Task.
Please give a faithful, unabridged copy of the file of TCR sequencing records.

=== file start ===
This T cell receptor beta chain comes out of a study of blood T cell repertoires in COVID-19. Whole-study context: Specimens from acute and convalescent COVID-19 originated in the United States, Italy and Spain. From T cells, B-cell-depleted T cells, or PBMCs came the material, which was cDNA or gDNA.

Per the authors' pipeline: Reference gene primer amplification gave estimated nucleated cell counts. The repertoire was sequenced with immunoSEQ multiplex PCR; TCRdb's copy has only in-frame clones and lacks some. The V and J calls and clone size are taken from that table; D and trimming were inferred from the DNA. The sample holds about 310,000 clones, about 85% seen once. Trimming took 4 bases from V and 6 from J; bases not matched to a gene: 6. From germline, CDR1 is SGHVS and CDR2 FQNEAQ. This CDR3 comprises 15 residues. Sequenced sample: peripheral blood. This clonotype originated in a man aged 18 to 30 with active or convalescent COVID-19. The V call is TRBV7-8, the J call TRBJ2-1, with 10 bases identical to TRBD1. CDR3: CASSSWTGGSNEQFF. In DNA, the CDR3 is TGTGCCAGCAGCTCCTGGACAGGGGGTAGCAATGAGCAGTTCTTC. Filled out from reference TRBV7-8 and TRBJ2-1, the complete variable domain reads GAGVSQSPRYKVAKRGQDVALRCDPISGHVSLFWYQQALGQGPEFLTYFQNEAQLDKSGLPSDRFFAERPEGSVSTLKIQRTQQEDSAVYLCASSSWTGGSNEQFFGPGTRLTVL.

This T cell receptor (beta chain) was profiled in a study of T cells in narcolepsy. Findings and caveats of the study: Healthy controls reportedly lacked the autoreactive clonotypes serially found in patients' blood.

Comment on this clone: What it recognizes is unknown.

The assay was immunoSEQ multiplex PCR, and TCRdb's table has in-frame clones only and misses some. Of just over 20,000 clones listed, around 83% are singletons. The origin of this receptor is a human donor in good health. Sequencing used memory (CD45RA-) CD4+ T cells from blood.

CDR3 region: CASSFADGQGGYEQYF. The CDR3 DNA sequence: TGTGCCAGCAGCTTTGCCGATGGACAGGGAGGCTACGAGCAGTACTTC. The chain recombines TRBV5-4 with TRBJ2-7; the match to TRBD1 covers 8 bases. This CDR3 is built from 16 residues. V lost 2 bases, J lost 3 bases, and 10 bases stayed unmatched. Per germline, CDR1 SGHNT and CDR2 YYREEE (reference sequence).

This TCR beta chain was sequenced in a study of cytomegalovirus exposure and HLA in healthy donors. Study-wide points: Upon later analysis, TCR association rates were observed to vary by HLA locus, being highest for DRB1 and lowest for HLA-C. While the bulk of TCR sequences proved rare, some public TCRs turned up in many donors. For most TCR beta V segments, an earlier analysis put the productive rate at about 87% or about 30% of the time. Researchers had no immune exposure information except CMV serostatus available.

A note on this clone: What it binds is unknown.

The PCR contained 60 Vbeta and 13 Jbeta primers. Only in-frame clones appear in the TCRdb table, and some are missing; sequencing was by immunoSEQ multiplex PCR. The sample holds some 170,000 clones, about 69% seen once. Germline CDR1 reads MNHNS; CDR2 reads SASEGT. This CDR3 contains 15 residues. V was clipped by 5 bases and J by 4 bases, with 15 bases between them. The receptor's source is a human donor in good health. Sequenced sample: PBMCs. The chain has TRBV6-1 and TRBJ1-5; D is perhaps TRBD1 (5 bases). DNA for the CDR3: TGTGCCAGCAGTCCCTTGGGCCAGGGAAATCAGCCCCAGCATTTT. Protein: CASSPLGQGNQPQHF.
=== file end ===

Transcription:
This T cell receptor beta chain comes out of a study of blood T cell repertoires in COVID-19. Whole-study context: Specimens from acute and convalescent COVID-19 originated in the United States, Italy and Spain. From T cells, B-cell-depleted T cells, or PBMCs came the material, which was cDNA or gDNA.

Per the authors' pipeline: Reference gene primer amplification gave estimated nucleated cell counts. The repertoire was sequenced with immunoSEQ multiplex PCR; TCRdb's copy has only in-frame clones and lacks some. The V and J calls and clone size are taken from that table; D and trimming were inferred from the DNA. The sample holds about 310,000 clones, about 85% seen once. Trimming took 4 bases from V and 6 from J; bases not matched to a gene: 6. From germline, CDR1 is SGHVS and CDR2 FQNEAQ. This CDR3 comprises 15 residues. Sequenced sample: peripheral blood. This clonotype originated in a man aged 18 to 30 with active or convalescent COVID-19. The V call is TRBV7-8, the J call TRBJ2-1, with 10 bases identical to TRBD1. CDR3: CASSSWTGGSNEQFF. In DNA, the CDR3 is TGTGCCAGCAGCTCCTGGACAGGGGGTAGCAATGAGCAGTTCTTC. Filled out from reference TRBV7-8 and TRBJ2-1, the complete variable domain reads GAGVSQSPRYKVAKRGQDVALRCDPISGHVSLFWYQQALGQGPEFLTYFQNEAQLDKSGLPSDRFFAERPEGSVSTLKIQRTQQEDSAVYLCASSSWTGGSNEQFFGPGTRLTVL.

This T cell receptor (beta chain) was profiled in a study of T cells in narcolepsy. Findings and caveats of the study: Healthy controls reportedly lacked the autoreactive clonotypes serially found in patients' blood.

Comment on this clone: What it recognizes is unknown.

The assay was immunoSEQ multiplex PCR, and TCRdb's table has in-frame clones only and misses some. Of just over 20,000 clones listed, around 83% are singletons. The origin of this receptor is a human donor in good health. Sequencing used memory (CD45RA-) CD4+ T cells from blood.

CDR3 region: CASSFADGQGGYEQYF. The CDR3 DNA sequence: TGTGCCAGCAGCTTTGCCGATGGACAGGGAGGCTACGAGCAGTACTTC. The chain recombines TRBV5-4 with TRBJ2-7; the match to TRBD1 covers 8 bases. This CDR3 is built from 16 residues. V lost 2 bases, J lost 3 bases, and 10 bases stayed unmatched. Per germline, CDR1 SGHNT and CDR2 YYREEE (reference sequence).

This TCR beta chain was sequenced in a study of cytomegalovirus exposure and HLA in healthy donors. Study-wide points: Upon later analysis, TCR association rates were observed to vary by HLA locus, being highest for DRB1 and lowest for HLA-C. While the bulk of TCR sequences proved rare, some public TCRs turned up in many donors. For most TCR beta V segments, an earlier analysis put the productive rate at about 87% or about 30% of the time. Researchers had no immune exposure information except CMV serostatus available.

A note on this clone: What it binds is unknown.

The PCR contained 60 Vbeta and 13 Jbeta primers. Only in-frame clones appear in the TCRdb table, and some are missing; sequencing was by immunoSEQ multiplex PCR. The sample holds some 170,000 clones, about 69% seen once. Germline CDR1 reads MNHNS; CDR2 reads SASEGT. This CDR3 contains 15 residues. V was clipped by 5 bases and J by 4 bases, with 15 bases between them. The receptor's source is a human donor in good health. Sequenced sample: PBMCs. The chain has TRBV6-1 and TRBJ1-5; D is perhaps TRBD1 (5 bases). DNA for the CDR3: TGTGCCAGCAGTCCCTTGGGCCAGGGAAATCAGCCCCAGCATTTT. Protein: CASSPLGQGNQPQHF.